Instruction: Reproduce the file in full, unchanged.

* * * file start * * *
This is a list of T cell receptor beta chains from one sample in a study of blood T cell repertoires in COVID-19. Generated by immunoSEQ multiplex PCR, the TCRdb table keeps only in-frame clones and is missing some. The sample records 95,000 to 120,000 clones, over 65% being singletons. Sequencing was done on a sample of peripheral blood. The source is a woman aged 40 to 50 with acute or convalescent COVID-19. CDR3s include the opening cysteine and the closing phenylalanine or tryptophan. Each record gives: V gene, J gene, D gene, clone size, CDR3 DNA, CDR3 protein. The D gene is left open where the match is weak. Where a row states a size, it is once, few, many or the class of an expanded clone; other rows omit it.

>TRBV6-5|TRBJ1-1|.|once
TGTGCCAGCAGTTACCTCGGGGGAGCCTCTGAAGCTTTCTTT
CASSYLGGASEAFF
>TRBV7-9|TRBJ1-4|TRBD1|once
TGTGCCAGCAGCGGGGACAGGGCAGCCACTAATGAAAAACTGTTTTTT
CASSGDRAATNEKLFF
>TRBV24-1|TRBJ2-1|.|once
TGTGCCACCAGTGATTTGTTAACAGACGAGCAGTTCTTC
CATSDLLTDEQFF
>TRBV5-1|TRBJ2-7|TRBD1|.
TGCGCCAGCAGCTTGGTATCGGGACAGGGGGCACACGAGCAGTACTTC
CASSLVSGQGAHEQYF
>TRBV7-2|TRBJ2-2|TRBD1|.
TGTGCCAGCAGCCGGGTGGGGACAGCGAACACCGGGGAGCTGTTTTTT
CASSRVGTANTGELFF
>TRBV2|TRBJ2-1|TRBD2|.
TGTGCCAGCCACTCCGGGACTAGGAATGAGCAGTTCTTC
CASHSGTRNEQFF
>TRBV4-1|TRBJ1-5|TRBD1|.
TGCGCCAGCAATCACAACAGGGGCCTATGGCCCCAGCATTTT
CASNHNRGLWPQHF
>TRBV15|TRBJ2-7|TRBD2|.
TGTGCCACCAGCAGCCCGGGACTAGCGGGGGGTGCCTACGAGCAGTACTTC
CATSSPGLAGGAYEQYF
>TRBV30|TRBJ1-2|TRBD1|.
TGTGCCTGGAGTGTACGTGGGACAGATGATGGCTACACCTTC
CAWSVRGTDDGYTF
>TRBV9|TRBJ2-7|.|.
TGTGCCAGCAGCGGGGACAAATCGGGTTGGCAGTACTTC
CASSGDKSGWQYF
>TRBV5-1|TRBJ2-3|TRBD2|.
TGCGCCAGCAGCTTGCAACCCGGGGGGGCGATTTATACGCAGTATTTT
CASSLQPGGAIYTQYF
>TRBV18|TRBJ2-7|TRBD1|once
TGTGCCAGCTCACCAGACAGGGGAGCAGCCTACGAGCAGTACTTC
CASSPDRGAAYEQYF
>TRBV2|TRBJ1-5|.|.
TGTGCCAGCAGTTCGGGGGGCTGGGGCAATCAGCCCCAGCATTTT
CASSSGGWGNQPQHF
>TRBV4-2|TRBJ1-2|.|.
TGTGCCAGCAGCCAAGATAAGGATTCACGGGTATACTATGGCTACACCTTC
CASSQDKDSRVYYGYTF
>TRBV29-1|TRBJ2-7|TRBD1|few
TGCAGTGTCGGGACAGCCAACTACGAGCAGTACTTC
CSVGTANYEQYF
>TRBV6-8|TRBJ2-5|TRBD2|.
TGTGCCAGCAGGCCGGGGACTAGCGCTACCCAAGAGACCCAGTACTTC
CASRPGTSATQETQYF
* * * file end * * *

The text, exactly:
This is a list of T cell receptor beta chains from one sample in a study of blood T cell repertoires in COVID-19. Generated by immunoSEQ multiplex PCR, the TCRdb table keeps only in-frame clones and is missing some. The sample records 95,000 to 120,000 clones, over 65% being singletons. Sequencing was done on a sample of peripheral blood. The source is a woman aged 40 to 50 with acute or convalescent COVID-19. CDR3s include the opening cysteine and the closing phenylalanine or tryptophan. Each record gives: V gene, J gene, D gene, clone size, CDR3 DNA, CDR3 protein. The D gene is left open where the match is weak. Where a row states a size, it is once, few, many or the class of an expanded clone; other rows omit it.

>TRBV6-5|TRBJ1-1|.|once
TGTGCCAGCAGTTACCTCGGGGGAGCCTCTGAAGCTTTCTTT
CASSYLGGASEAFF
>TRBV7-9|TRBJ1-4|TRBD1|once
TGTGCCAGCAGCGGGGACAGGGCAGCCACTAATGAAAAACTGTTTTTT
CASSGDRAATNEKLFF
>TRBV24-1|TRBJ2-1|.|once
TGTGCCACCAGTGATTTGTTAACAGACGAGCAGTTCTTC
CATSDLLTDEQFF
>TRBV5-1|TRBJ2-7|TRBD1|.
TGCGCCAGCAGCTTGGTATCGGGACAGGGGGCACACGAGCAGTACTTC
CASSLVSGQGAHEQYF
>TRBV7-2|TRBJ2-2|TRBD1|.
TGTGCCAGCAGCCGGGTGGGGACAGCGAACACCGGGGAGCTGTTTTTT
CASSRVGTANTGELFF
>TRBV2|TRBJ2-1|TRBD2|.
TGTGCCAGCCACTCCGGGACTAGGAATGAGCAGTTCTTC
CASHSGTRNEQFF
>TRBV4-1|TRBJ1-5|TRBD1|.
TGCGCCAGCAATCACAACAGGGGCCTATGGCCCCAGCATTTT
CASNHNRGLWPQHF
>TRBV15|TRBJ2-7|TRBD2|.
TGTGCCACCAGCAGCCCGGGACTAGCGGGGGGTGCCTACGAGCAGTACTTC
CATSSPGLAGGAYEQYF
>TRBV30|TRBJ1-2|TRBD1|.
TGTGCCTGGAGTGTACGTGGGACAGATGATGGCTACACCTTC
CAWSVRGTDDGYTF
>TRBV9|TRBJ2-7|.|.
TGTGCCAGCAGCGGGGACAAATCGGGTTGGCAGTACTTC
CASSGDKSGWQYF
>TRBV5-1|TRBJ2-3|TRBD2|.
TGCGCCAGCAGCTTGCAACCCGGGGGGGCGATTTATACGCAGTATTTT
CASSLQPGGAIYTQYF
>TRBV18|TRBJ2-7|TRBD1|once
TGTGCCAGCTCACCAGACAGGGGAGCAGCCTACGAGCAGTACTTC
CASSPDRGAAYEQYF
>TRBV2|TRBJ1-5|.|.
TGTGCCAGCAGTTCGGGGGGCTGGGGCAATCAGCCCCAGCATTTT
CASSSGGWGNQPQHF
>TRBV4-2|TRBJ1-2|.|.
TGTGCCAGCAGCCAAGATAAGGATTCACGGGTATACTATGGCTACACCTTC
CASSQDKDSRVYYGYTF
>TRBV29-1|TRBJ2-7|TRBD1|few
TGCAGTGTCGGGACAGCCAACTACGAGCAGTACTTC
CSVGTANYEQYF
>TRBV6-8|TRBJ2-5|TRBD2|.
TGTGCCAGCAGGCCGGGGACTAGCGCTACCCAAGAGACCCAGTACTTC
CASRPGTSATQETQYF